GUEST BLOG / By Azam Ahmed, New York Times--SAN FERNANDO, Mexico — Miriam Rodríguez clutched a pistol in her purse as she ran past the morning crowds on the bridge to Texas. She stopped every few minutes to catch her breath and study the photo of her next target: the florist. She had been hunting him for a year, stalking him online, interrogating the criminals he worked with, even befriending unwitting relatives for tips on his whereabouts.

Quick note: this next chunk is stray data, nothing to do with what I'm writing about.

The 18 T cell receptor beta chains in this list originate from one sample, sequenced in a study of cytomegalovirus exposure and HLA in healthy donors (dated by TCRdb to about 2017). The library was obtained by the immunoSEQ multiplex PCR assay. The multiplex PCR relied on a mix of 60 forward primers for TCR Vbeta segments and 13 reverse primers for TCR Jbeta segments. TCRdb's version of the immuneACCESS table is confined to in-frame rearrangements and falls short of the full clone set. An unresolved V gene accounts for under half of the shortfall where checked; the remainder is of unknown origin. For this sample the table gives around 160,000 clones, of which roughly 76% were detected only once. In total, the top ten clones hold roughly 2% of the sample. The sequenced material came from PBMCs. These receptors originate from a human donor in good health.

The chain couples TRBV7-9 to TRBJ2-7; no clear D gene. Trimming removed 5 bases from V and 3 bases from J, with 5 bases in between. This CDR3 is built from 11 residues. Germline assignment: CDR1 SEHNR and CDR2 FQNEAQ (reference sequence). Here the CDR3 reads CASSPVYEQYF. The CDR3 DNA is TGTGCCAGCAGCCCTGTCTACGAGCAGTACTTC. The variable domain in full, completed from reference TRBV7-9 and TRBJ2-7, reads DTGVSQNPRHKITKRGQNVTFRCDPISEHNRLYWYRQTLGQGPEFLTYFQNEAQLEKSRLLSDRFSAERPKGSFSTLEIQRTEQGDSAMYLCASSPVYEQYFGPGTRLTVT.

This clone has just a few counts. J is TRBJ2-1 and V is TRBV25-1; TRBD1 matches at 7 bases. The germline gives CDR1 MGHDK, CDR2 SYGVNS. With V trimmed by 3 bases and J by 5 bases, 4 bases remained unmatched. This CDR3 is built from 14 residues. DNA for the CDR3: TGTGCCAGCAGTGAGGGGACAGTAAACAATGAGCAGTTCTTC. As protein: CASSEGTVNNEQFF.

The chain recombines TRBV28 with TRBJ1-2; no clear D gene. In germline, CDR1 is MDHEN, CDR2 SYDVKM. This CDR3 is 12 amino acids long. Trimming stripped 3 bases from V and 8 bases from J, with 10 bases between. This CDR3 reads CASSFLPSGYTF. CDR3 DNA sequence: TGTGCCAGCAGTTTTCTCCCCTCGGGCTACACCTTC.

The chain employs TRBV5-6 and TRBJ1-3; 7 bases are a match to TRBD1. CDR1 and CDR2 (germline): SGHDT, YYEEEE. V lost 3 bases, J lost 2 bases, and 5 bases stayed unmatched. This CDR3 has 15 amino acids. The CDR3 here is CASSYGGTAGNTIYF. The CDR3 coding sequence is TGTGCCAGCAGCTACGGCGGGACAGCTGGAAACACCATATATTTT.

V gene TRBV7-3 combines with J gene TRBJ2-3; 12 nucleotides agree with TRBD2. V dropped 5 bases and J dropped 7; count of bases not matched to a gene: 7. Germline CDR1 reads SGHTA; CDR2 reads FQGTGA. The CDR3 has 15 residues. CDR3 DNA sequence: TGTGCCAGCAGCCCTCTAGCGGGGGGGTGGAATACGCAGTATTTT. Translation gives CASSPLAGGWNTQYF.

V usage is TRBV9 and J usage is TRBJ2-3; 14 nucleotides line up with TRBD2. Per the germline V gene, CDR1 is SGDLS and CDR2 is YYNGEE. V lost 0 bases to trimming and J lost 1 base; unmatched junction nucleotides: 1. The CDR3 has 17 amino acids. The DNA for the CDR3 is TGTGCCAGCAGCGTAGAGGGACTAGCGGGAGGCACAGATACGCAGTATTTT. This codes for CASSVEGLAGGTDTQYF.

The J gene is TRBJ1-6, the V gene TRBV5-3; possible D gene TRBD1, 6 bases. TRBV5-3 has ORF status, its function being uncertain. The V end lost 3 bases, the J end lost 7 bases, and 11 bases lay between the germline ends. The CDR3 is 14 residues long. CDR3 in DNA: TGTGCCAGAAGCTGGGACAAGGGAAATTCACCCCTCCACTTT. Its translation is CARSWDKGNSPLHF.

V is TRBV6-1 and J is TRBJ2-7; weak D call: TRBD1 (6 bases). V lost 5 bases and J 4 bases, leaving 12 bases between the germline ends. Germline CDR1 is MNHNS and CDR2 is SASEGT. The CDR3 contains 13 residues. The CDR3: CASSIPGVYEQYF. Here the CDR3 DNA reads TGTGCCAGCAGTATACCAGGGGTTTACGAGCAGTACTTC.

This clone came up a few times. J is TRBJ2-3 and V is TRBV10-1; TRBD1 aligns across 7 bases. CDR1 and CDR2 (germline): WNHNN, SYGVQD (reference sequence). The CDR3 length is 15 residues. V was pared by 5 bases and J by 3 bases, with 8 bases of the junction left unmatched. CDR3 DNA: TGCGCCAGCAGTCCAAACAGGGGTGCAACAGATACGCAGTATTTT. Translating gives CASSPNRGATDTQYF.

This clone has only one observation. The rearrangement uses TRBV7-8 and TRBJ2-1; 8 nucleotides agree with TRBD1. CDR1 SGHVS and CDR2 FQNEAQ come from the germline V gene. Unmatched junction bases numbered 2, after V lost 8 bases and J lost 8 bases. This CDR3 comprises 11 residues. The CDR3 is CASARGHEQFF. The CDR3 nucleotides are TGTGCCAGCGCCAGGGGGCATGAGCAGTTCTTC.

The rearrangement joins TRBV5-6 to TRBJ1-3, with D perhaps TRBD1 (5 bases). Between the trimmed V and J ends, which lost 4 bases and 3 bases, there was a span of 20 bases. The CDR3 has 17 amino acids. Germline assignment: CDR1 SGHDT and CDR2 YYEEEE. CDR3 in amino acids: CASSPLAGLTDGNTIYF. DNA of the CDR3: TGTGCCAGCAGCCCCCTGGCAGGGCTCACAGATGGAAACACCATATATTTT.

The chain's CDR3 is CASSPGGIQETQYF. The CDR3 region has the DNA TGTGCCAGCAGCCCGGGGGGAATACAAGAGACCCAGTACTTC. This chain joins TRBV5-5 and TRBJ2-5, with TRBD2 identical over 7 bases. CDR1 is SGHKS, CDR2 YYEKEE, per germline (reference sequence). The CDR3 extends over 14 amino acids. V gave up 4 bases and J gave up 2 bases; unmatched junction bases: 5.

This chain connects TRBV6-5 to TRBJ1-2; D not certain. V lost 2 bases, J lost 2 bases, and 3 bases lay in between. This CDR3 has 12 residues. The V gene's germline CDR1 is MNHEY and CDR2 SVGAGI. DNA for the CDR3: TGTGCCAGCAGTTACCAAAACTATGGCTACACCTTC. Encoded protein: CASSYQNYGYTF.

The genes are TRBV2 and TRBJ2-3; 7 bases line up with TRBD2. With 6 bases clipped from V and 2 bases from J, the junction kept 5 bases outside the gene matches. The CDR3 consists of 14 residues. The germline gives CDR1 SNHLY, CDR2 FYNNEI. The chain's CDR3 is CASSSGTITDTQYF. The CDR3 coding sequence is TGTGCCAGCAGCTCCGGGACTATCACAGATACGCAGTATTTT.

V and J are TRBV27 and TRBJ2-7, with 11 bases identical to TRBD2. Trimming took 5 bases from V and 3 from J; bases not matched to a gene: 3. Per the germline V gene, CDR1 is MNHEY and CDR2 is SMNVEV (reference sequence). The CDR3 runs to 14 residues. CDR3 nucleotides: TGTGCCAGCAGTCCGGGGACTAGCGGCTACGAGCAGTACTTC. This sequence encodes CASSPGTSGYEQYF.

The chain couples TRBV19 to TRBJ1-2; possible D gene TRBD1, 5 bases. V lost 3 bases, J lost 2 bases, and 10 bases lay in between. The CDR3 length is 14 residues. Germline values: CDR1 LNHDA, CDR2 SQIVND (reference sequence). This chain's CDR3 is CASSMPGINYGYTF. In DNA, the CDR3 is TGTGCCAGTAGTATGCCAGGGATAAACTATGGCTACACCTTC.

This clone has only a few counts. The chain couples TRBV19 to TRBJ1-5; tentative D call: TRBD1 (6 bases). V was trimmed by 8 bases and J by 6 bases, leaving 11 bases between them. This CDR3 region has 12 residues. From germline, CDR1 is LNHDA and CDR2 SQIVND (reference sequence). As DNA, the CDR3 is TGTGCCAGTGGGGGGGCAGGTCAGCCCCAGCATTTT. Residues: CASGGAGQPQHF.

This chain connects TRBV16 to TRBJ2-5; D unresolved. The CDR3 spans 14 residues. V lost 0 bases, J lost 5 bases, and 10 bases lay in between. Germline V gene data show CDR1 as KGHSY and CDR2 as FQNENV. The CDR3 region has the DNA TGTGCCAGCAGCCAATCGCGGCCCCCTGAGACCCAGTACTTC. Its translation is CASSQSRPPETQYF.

Now she finally had one — a widow called to tell her that he was peddling flowers on the border. Ever since 2014, she had been tracking the people responsible for the kidnapping and murder of her teen daughter, Karen.
|Miriam Rodriquez slain |
on Mother's Day, 2017
She invented excuses to meet their families, unsuspecting grandmothers and cousins who gave her details, however small. She wrote everything down and stuffed it into her black computer bag, building her investigation and tracking them down, one by one.
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